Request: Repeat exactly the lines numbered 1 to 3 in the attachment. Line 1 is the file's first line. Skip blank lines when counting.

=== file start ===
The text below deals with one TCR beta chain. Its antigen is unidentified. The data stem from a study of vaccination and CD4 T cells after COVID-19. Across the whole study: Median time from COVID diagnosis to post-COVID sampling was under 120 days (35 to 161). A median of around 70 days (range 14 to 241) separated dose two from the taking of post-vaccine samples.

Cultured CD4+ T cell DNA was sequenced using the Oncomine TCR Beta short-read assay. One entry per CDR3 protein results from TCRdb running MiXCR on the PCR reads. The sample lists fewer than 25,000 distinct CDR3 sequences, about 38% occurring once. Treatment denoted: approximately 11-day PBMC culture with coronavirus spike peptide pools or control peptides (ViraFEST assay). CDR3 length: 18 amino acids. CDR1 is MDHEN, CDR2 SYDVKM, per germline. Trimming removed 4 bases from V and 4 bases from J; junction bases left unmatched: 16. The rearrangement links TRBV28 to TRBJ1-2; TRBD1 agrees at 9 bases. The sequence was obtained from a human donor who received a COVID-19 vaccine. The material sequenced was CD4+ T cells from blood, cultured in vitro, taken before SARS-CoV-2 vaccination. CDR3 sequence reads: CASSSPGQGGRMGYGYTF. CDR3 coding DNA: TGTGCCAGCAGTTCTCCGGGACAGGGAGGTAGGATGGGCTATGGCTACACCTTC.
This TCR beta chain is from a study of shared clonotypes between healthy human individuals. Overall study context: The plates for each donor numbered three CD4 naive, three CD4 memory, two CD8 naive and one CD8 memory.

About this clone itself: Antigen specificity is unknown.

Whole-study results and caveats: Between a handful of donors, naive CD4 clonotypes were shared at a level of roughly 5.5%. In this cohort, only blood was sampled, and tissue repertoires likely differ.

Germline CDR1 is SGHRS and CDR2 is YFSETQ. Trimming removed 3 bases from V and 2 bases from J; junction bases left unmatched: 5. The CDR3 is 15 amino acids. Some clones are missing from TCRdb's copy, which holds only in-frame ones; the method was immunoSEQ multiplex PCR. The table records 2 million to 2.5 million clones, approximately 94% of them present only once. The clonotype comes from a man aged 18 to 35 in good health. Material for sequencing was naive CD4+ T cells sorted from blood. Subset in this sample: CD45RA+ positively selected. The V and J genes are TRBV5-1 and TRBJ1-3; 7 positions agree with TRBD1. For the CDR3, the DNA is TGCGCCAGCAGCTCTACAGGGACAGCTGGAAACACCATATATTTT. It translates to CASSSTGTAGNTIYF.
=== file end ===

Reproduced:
The text below deals with one TCR beta chain. Its antigen is unidentified. The data stem from a study of vaccination and CD4 T cells after COVID-19. Across the whole study: Median time from COVID diagnosis to post-COVID sampling was under 120 days (35 to 161). A median of around 70 days (range 14 to 241) separated dose two from the taking of post-vaccine samples.

Cultured CD4+ T cell DNA was sequenced using the Oncomine TCR Beta short-read assay. One entry per CDR3 protein results from TCRdb running MiXCR on the PCR reads. The sample lists fewer than 25,000 distinct CDR3 sequences, about 38% occurring once. Treatment denoted: approximately 11-day PBMC culture with coronavirus spike peptide pools or control peptides (ViraFEST assay). CDR3 length: 18 amino acids. CDR1 is MDHEN, CDR2 SYDVKM, per germline. Trimming removed 4 bases from V and 4 bases from J; junction bases left unmatched: 16. The rearrangement links TRBV28 to TRBJ1-2; TRBD1 agrees at 9 bases. The sequence was obtained from a human donor who received a COVID-19 vaccine. The material sequenced was CD4+ T cells from blood, cultured in vitro, taken before SARS-CoV-2 vaccination. CDR3 sequence reads: CASSSPGQGGRMGYGYTF. CDR3 coding DNA: TGTGCCAGCAGTTCTCCGGGACAGGGAGGTAGGATGGGCTATGGCTACACCTTC.
This TCR beta chain is from a study of shared clonotypes between healthy human individuals. Overall study context: The plates for each donor numbered three CD4 naive, three CD4 memory, two CD8 naive and one CD8 memory.